One-person renovation business: Looking for ideas to grow?

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hometek plus
The current HomeTek Plus website for the Richmond, VA remodeller.
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Recently,  Alex Ozik, owner of HomeTek PLUS in Richmond, VA, posted this question in the Construction Marketing Ideas LinkedIn group.

Does anybody have suggestions for a one man business that has been established for 12 years to get new clients? I have just started online with a basic site and a new LinkedIn page but I don’t know where to go next or what would be my best ROI. Can I get some input that might help?

Readers responded with suggestions including using AdWords to attract leads, applying Facebook and a graphics designer observed:

Make sure you accurately describe what you can and will do. Have some visual evidence of the quality of your work. Allow people to transmit photos or movies of the location they are interested in having renovated.

However, I sense these suggestions, while valid in their own right, will leave Alex somewhat frustrated and confused — and potentially caught in the trap of increasing marketing expenses without satisfying results.

How would I guide him?

Well, first, we should realize the advice in this blog posting is based on superficial impressions, not a substantial one-on-one conversation (and that would require some consulting fees/commitments). However, my questions, if I were to ask them, and Alex can ask himself, would be: “What kind of data/communication and relationships do you have with your previous clients?”

Related to this question would be:

  • Do have jobs you are particularly proud of, that you would like to replicate (and made you money?)
  • Were clients providing any word-of-mouth referrals and, if so, what provoked them and caused them to happen?

The reason for these questions is that rather than flying off into social media land blind, I would start with the recognition that for smaller renovation businesses, especially, word-of-mouth continues to be the most powerful marketing tool. So we need to figure out why it is happening, and what causes clients to be truly satisfied (NOT “great customer service” by the way), and then interpret it so we can attract more referrals, and more clients.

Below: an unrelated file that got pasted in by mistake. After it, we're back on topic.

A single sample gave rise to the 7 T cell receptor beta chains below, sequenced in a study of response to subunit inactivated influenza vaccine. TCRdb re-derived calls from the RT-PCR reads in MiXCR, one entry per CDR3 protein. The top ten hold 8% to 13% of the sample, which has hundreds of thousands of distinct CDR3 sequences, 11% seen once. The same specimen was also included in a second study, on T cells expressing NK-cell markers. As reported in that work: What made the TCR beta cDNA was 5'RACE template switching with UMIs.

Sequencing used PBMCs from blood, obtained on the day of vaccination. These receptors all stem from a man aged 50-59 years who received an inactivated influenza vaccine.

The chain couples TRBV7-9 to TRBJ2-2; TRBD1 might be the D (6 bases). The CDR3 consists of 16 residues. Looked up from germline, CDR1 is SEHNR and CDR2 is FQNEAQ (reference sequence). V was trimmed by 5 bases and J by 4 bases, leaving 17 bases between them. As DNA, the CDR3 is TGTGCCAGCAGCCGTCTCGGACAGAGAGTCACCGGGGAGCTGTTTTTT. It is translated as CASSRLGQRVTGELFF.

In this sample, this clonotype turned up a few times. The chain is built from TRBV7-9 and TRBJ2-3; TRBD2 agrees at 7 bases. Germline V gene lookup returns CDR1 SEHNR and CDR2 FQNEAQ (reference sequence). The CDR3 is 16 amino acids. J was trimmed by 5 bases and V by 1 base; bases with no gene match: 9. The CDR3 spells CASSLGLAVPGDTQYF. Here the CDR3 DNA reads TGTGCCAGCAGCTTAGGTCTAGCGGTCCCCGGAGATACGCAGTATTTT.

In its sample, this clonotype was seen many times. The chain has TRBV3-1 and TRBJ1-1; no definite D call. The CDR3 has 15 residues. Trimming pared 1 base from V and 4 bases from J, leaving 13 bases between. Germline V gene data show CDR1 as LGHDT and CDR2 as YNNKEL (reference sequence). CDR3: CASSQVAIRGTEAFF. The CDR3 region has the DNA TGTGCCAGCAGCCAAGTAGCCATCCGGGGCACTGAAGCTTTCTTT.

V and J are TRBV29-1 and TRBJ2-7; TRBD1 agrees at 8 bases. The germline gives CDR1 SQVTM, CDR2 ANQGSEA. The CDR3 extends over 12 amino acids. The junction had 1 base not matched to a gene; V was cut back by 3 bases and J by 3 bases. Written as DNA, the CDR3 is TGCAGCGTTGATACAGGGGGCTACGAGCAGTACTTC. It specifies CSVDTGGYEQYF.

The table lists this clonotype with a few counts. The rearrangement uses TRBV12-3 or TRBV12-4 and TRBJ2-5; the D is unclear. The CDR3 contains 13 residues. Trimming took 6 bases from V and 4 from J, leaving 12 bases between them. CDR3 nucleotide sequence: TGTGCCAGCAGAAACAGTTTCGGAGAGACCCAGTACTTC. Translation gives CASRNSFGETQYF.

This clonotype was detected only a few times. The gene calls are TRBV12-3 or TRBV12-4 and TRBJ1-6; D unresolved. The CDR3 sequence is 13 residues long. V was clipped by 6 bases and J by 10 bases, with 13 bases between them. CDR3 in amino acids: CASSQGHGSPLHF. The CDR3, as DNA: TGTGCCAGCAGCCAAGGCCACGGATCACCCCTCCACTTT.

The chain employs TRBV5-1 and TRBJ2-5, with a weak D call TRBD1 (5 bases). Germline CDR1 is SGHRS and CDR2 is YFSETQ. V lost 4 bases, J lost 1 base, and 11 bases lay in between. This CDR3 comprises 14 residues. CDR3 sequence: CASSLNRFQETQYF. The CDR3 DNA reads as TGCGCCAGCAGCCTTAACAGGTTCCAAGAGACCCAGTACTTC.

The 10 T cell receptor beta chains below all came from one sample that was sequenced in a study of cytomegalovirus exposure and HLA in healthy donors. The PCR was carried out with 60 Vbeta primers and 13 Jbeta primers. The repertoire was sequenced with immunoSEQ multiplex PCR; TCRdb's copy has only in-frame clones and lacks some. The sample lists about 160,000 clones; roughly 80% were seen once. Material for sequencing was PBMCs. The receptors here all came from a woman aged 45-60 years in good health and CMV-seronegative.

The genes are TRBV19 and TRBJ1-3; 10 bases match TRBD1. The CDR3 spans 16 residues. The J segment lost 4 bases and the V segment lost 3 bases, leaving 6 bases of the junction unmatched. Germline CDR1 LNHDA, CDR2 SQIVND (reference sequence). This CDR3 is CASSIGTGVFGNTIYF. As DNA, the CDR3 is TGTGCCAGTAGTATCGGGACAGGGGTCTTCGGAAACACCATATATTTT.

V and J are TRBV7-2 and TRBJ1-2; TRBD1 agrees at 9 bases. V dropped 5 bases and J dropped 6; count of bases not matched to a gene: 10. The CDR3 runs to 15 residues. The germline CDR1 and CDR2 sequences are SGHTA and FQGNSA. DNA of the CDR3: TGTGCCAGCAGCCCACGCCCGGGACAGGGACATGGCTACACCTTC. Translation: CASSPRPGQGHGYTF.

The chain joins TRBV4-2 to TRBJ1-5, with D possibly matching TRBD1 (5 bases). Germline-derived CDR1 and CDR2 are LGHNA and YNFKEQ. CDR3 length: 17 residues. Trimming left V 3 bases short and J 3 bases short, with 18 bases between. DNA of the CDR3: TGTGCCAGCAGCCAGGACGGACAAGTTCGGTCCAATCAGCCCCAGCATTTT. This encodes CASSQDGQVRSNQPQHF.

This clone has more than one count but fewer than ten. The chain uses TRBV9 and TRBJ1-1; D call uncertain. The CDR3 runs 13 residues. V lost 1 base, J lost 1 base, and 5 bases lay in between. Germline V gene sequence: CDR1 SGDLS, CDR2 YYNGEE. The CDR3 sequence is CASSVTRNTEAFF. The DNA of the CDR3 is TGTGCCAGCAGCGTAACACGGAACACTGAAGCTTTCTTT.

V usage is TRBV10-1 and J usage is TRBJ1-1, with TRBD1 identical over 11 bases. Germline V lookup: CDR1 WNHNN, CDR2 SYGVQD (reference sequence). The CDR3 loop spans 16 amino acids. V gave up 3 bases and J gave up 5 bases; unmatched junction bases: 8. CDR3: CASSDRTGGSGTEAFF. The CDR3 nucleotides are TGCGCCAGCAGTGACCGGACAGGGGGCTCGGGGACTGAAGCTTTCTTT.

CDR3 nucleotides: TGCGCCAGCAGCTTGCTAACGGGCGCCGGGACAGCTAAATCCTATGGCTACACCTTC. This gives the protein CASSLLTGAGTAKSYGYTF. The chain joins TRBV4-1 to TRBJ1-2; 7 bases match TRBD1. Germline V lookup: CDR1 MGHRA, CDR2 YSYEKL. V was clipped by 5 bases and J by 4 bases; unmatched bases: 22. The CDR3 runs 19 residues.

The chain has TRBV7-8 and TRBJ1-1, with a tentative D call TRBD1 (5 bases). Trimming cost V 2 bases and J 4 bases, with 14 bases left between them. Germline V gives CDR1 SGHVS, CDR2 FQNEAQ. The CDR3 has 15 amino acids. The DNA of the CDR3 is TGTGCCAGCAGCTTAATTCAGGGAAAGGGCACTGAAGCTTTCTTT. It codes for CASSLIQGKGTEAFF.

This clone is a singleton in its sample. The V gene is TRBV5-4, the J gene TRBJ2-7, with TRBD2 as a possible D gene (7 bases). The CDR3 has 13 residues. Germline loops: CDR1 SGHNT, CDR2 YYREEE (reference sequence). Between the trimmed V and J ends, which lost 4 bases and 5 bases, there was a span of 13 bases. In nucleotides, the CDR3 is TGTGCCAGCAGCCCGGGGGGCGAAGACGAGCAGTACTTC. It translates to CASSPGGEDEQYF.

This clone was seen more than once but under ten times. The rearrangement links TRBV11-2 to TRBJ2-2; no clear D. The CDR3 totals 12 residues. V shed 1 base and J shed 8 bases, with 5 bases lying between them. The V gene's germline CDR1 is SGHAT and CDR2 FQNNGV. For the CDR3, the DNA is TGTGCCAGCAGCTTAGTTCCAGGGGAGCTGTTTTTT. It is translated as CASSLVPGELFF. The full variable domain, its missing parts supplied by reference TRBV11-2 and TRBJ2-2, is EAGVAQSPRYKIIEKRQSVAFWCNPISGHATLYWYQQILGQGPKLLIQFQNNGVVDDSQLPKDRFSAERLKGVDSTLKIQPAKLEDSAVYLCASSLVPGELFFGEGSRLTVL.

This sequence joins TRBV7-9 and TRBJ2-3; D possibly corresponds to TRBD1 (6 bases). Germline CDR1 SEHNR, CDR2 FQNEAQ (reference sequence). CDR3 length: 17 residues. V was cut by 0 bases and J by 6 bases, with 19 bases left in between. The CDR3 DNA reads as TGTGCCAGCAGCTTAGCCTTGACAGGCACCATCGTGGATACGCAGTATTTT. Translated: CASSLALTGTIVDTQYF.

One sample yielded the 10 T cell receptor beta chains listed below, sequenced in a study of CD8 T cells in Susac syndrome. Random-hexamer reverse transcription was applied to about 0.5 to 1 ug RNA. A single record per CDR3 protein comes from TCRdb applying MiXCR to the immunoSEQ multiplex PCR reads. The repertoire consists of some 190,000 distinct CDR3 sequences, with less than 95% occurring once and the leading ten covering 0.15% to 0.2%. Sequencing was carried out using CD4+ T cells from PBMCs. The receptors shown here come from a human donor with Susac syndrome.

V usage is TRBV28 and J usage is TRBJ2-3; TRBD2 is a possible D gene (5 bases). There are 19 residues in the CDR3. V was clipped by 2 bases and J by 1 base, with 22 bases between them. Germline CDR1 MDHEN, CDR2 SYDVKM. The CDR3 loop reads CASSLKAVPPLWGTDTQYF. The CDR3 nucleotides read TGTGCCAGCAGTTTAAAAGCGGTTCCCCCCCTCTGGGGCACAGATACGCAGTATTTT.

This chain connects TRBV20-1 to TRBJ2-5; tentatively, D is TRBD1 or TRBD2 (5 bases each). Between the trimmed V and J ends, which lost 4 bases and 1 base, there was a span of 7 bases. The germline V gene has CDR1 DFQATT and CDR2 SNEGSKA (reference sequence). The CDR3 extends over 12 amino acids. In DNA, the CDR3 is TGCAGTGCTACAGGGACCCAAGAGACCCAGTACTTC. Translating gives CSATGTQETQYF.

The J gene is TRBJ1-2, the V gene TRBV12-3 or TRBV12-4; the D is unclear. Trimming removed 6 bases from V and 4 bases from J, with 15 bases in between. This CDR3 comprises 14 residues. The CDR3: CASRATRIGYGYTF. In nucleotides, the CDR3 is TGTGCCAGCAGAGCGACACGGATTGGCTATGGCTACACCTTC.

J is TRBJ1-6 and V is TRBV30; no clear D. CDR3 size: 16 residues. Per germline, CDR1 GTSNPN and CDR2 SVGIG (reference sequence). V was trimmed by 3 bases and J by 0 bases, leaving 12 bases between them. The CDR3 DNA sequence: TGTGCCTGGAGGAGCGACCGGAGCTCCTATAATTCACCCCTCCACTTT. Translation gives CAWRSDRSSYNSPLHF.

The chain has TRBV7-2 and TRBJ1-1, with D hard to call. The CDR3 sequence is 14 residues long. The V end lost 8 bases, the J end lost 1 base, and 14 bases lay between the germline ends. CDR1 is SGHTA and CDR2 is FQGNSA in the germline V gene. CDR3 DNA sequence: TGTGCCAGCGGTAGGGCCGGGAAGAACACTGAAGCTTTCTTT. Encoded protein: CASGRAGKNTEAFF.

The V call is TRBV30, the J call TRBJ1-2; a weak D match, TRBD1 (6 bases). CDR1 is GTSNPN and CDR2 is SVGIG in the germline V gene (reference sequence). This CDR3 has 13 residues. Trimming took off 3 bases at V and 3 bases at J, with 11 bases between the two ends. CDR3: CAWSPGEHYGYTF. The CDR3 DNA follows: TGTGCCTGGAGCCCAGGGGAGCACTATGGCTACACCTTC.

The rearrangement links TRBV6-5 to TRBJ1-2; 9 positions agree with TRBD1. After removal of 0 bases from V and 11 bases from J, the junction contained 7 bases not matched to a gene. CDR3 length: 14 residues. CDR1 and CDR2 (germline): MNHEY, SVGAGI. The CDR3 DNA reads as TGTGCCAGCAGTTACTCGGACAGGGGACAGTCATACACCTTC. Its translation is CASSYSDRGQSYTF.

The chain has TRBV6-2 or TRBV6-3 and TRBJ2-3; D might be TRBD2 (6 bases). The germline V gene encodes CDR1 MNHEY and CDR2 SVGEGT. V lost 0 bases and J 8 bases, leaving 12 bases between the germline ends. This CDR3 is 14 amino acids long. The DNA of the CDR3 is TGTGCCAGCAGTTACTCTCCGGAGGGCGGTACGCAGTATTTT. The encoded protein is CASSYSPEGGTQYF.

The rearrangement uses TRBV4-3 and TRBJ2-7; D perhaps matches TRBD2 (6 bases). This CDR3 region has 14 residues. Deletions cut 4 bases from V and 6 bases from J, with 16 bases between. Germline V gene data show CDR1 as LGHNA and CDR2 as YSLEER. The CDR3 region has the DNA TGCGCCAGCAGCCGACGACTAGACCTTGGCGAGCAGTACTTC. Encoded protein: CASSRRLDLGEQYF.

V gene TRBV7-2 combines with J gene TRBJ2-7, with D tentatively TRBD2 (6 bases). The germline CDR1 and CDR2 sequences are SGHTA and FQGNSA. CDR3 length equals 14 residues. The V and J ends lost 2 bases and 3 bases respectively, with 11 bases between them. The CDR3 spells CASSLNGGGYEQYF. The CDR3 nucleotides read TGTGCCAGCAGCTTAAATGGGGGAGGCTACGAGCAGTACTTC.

Just calling and where appropriate meeting your previous clients for feedback and, if they are enthusiastic, to produce testimonials– you can generate that these days by holding your cell phone as a camera — may well provide a significant volume of work; they may have been thinking of doing something, but just not made the connection, or forgotten your contact details.

hometek plus
The current HomeTek PLUS website for the Richmond, VA remodeller.

The testimonials provide fodder for your website revamp, because the story here should in many ways be more about your really happy previous clients than about yourself.

It also provides the framework for some social media activity — as well as the development of your internal email/snail mail list for follow-up communications.

You can also systematically solicit and encourage referral business.

Finally, consider paying a modest sum to a professional consultant for some worthy marketing ideas and suggestions. The best one for residential renovators, I think, is Michael Jeffries and you can connect with him through a link on this website. (Disclaimer, I don’t receive compensation from Michael for referrals, but he has referred some profitable business to me — which of course is another way to build your business, through your trade connections and relationships, and reciprocal referrals, where appropriate.)

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